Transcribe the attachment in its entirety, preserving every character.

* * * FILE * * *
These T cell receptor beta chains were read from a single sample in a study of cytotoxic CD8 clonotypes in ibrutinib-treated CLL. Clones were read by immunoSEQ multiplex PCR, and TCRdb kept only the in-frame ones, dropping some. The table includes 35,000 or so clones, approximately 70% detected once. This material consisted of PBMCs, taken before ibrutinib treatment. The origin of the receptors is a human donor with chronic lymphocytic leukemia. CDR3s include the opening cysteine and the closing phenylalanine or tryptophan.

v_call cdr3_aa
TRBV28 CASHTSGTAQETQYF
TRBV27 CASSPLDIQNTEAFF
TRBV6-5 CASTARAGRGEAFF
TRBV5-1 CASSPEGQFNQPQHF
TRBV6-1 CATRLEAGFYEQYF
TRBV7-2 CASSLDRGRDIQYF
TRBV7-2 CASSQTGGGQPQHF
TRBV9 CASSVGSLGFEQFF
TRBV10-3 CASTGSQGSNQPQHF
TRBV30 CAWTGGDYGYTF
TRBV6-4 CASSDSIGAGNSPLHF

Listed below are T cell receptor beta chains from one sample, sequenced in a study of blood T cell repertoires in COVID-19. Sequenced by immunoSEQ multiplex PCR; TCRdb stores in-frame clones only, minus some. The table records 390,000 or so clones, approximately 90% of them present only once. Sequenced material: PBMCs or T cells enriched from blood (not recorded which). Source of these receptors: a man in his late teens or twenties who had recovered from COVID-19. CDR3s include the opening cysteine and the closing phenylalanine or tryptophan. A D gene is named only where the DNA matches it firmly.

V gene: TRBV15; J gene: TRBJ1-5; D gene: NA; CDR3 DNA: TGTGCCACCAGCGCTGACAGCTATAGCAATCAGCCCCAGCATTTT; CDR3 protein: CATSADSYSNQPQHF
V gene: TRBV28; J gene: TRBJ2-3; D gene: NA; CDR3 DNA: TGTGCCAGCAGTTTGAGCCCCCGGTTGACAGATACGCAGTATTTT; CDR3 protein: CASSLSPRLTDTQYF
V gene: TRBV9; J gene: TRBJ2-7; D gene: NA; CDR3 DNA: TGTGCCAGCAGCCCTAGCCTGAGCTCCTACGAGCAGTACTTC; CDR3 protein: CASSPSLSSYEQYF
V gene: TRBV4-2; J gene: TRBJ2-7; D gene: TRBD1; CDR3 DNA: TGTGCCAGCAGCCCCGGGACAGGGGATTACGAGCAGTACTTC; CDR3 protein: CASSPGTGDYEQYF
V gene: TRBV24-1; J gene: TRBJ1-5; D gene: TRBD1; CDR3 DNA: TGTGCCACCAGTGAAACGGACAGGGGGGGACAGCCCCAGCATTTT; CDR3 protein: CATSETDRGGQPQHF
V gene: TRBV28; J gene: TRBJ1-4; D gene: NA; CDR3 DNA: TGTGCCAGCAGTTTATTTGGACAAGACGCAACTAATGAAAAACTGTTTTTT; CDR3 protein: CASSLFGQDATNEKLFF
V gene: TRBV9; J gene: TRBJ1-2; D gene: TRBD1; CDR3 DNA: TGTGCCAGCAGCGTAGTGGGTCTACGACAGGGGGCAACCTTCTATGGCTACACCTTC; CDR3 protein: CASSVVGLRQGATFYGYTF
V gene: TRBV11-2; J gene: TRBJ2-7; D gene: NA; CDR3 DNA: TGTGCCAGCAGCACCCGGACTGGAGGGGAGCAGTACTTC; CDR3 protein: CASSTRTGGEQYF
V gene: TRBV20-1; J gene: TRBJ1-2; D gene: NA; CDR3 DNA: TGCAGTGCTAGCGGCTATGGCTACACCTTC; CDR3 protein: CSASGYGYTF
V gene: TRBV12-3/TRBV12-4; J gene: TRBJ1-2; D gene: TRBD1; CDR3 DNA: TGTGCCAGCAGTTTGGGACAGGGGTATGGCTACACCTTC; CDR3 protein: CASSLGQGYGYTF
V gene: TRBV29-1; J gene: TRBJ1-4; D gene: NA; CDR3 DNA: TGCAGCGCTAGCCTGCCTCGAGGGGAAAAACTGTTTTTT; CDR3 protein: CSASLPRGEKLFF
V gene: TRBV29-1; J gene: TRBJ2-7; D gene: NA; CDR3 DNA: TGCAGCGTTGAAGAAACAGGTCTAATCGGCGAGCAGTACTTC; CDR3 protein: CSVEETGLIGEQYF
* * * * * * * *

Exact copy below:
These T cell receptor beta chains were read from a single sample in a study of cytotoxic CD8 clonotypes in ibrutinib-treated CLL. Clones were read by immunoSEQ multiplex PCR, and TCRdb kept only the in-frame ones, dropping some. The table includes 35,000 or so clones, approximately 70% detected once. This material consisted of PBMCs, taken before ibrutinib treatment. The origin of the receptors is a human donor with chronic lymphocytic leukemia. CDR3s include the opening cysteine and the closing phenylalanine or tryptophan.

v_call cdr3_aa
TRBV28 CASHTSGTAQETQYF
TRBV27 CASSPLDIQNTEAFF
TRBV6-5 CASTARAGRGEAFF
TRBV5-1 CASSPEGQFNQPQHF
TRBV6-1 CATRLEAGFYEQYF
TRBV7-2 CASSLDRGRDIQYF
TRBV7-2 CASSQTGGGQPQHF
TRBV9 CASSVGSLGFEQFF
TRBV10-3 CASTGSQGSNQPQHF
TRBV30 CAWTGGDYGYTF
TRBV6-4 CASSDSIGAGNSPLHF

Listed below are T cell receptor beta chains from one sample, sequenced in a study of blood T cell repertoires in COVID-19. Sequenced by immunoSEQ multiplex PCR; TCRdb stores in-frame clones only, minus some. The table records 390,000 or so clones, approximately 90% of them present only once. Sequenced material: PBMCs or T cells enriched from blood (not recorded which). Source of these receptors: a man in his late teens or twenties who had recovered from COVID-19. CDR3s include the opening cysteine and the closing phenylalanine or tryptophan. A D gene is named only where the DNA matches it firmly.

V gene: TRBV15; J gene: TRBJ1-5; D gene: NA; CDR3 DNA: TGTGCCACCAGCGCTGACAGCTATAGCAATCAGCCCCAGCATTTT; CDR3 protein: CATSADSYSNQPQHF
V gene: TRBV28; J gene: TRBJ2-3; D gene: NA; CDR3 DNA: TGTGCCAGCAGTTTGAGCCCCCGGTTGACAGATACGCAGTATTTT; CDR3 protein: CASSLSPRLTDTQYF
V gene: TRBV9; J gene: TRBJ2-7; D gene: NA; CDR3 DNA: TGTGCCAGCAGCCCTAGCCTGAGCTCCTACGAGCAGTACTTC; CDR3 protein: CASSPSLSSYEQYF
V gene: TRBV4-2; J gene: TRBJ2-7; D gene: TRBD1; CDR3 DNA: TGTGCCAGCAGCCCCGGGACAGGGGATTACGAGCAGTACTTC; CDR3 protein: CASSPGTGDYEQYF
V gene: TRBV24-1; J gene: TRBJ1-5; D gene: TRBD1; CDR3 DNA: TGTGCCACCAGTGAAACGGACAGGGGGGGACAGCCCCAGCATTTT; CDR3 protein: CATSETDRGGQPQHF
V gene: TRBV28; J gene: TRBJ1-4; D gene: NA; CDR3 DNA: TGTGCCAGCAGTTTATTTGGACAAGACGCAACTAATGAAAAACTGTTTTTT; CDR3 protein: CASSLFGQDATNEKLFF
V gene: TRBV9; J gene: TRBJ1-2; D gene: TRBD1; CDR3 DNA: TGTGCCAGCAGCGTAGTGGGTCTACGACAGGGGGCAACCTTCTATGGCTACACCTTC; CDR3 protein: CASSVVGLRQGATFYGYTF
V gene: TRBV11-2; J gene: TRBJ2-7; D gene: NA; CDR3 DNA: TGTGCCAGCAGCACCCGGACTGGAGGGGAGCAGTACTTC; CDR3 protein: CASSTRTGGEQYF
V gene: TRBV20-1; J gene: TRBJ1-2; D gene: NA; CDR3 DNA: TGCAGTGCTAGCGGCTATGGCTACACCTTC; CDR3 protein: CSASGYGYTF
V gene: TRBV12-3/TRBV12-4; J gene: TRBJ1-2; D gene: TRBD1; CDR3 DNA: TGTGCCAGCAGTTTGGGACAGGGGTATGGCTACACCTTC; CDR3 protein: CASSLGQGYGYTF
V gene: TRBV29-1; J gene: TRBJ1-4; D gene: NA; CDR3 DNA: TGCAGCGCTAGCCTGCCTCGAGGGGAAAAACTGTTTTTT; CDR3 protein: CSASLPRGEKLFF
V gene: TRBV29-1; J gene: TRBJ2-7; D gene: NA; CDR3 DNA: TGCAGCGTTGAAGAAACAGGTCTAATCGGCGAGCAGTACTTC; CDR3 protein: CSVEETGLIGEQYF